The radicalisation and trafficking of gullible girls to germinate terror is a story waiting to be told. But the way director Sudipto Sen tells The Kerala Story, after years of research, is more burlesque than a sincere depiction of the problem. More like a companion piece to The Kashmir Files, the film maintains a divisive tone and the gaze is emotionally exploitative. Like the bigots in the film, it seems the makers are keen on converting the audience into hate mongers and expressing themselves in society.
Said to be based on real stories of how innocent non-Muslim girls are recruited for the Islamic State, it follows three nursing students in Kerala who are brainwashed by an extremist group into thinking that their gods are no good and that only Islam can be the guiding light. Lured by love and lopsided logic, the girls are trapped in a heinous game where they become fodder in a purported clash of civilisations.
Shalini or Fatima Ba (Adah Sharma) is one such girl who is converted and sent to Syria with her husband to fight for the cause of the Islamic State. Caught and imprisoned in Afghanistan, she tells her story in the flashback where she and her two classmates, Geetanjali (Siddhi Idnani) and Nimah (Yogita Bihani), were enticed to join the mission by another classmate Asifa (Sonia Balani). While Shalni succumbs, the other two have to bear the brunt of resisting the sinister plot.
While the premise demands attention and emotional investment, the treatment gets increasingly guided more by local politics than cinematic sagacity. There are some poignant moments but for the most part, it is either the gullible girls eager to buy the propaganda or sly creatures with Muslim names; there is no voice of sanity, and nuance is nowhere to be found. With so much pain on paper, the treatment demanded a soft, subtle touch, but Sen seems keen on hammering the message throughout.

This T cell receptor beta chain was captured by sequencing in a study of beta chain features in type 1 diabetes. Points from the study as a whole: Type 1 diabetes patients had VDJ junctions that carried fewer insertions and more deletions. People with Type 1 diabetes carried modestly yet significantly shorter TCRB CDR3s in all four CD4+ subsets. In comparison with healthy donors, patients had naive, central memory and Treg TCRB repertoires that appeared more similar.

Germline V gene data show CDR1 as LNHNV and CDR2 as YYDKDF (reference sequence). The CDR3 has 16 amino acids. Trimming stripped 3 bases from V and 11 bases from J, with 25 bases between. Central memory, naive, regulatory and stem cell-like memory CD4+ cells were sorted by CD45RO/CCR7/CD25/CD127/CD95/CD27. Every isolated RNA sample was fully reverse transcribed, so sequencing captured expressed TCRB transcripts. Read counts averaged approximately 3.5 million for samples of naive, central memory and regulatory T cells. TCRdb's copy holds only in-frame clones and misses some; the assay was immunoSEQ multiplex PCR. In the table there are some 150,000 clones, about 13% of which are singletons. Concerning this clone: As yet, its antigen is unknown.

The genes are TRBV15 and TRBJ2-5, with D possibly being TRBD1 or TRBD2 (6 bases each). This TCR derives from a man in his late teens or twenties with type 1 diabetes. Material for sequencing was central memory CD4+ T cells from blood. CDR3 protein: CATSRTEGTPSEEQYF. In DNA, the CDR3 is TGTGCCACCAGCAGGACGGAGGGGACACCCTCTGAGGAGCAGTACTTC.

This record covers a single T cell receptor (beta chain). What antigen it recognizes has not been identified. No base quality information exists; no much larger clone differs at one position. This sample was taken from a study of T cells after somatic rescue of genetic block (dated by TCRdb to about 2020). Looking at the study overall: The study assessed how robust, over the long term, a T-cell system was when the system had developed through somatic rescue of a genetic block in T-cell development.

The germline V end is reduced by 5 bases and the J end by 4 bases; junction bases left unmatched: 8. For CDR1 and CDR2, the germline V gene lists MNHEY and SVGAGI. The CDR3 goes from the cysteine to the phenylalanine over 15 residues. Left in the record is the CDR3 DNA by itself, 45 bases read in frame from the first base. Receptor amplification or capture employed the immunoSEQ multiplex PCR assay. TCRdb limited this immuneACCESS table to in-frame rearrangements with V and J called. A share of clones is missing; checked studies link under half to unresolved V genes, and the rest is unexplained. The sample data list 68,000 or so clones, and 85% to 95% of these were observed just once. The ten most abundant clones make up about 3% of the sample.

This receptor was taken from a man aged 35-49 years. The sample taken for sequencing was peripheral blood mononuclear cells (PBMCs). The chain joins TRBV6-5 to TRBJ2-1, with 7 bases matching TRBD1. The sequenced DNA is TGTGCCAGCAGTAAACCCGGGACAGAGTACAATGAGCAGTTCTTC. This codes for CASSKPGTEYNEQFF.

The Kerala Story (Hindi)
The long passages on the art of indoctrination dull your senses, for the makers’ understanding of Islam, communism or any other ideology sounds as churlish as that of the villains of the piece about Hinduism and Christianity. The thoughts about Islam and conversion seem to have been sourced from hate-filled WhatsApp groups. With an adult certificate in hand, Sen leaves little to imagination in depicting brutality to eke out an emotional response from the audience.
Curiously, the writers don’t posit the narrative in the complex geopolitical issues as to who created Islamic State and why its heart is not bleeding for the cause of Palestine. It is busy decapitating women for wearing lipstick in pockets where there is a political void, rather than taking on the big fish. It doesn’t provide space for the view of many academics and experts who often ask what had prevented Indian Muslims from joining the Islamic State. Instead, towards the end, The Kerala Story goes on to extrapolate the numbers by peddling half-truths.
However, it is good to see the scenic beauty of Kerala in a Hindi film and it is aptly contrasted with the harsh landscape of Afghanistan.
Adah Sharma delivers an earnest performance and captures the pain of the vulnerable Shalini who is robbed of her innocence but retains her spine. The way she brings the Malayali accent into her Hindi makes the character all the more believable. The rest indulge in an amateurish exercise where every emotion has to be worn on the sleeve. Overall, it is a story that has little thought concealed in lots of provocation!
The Kerala Story is currently running in theatres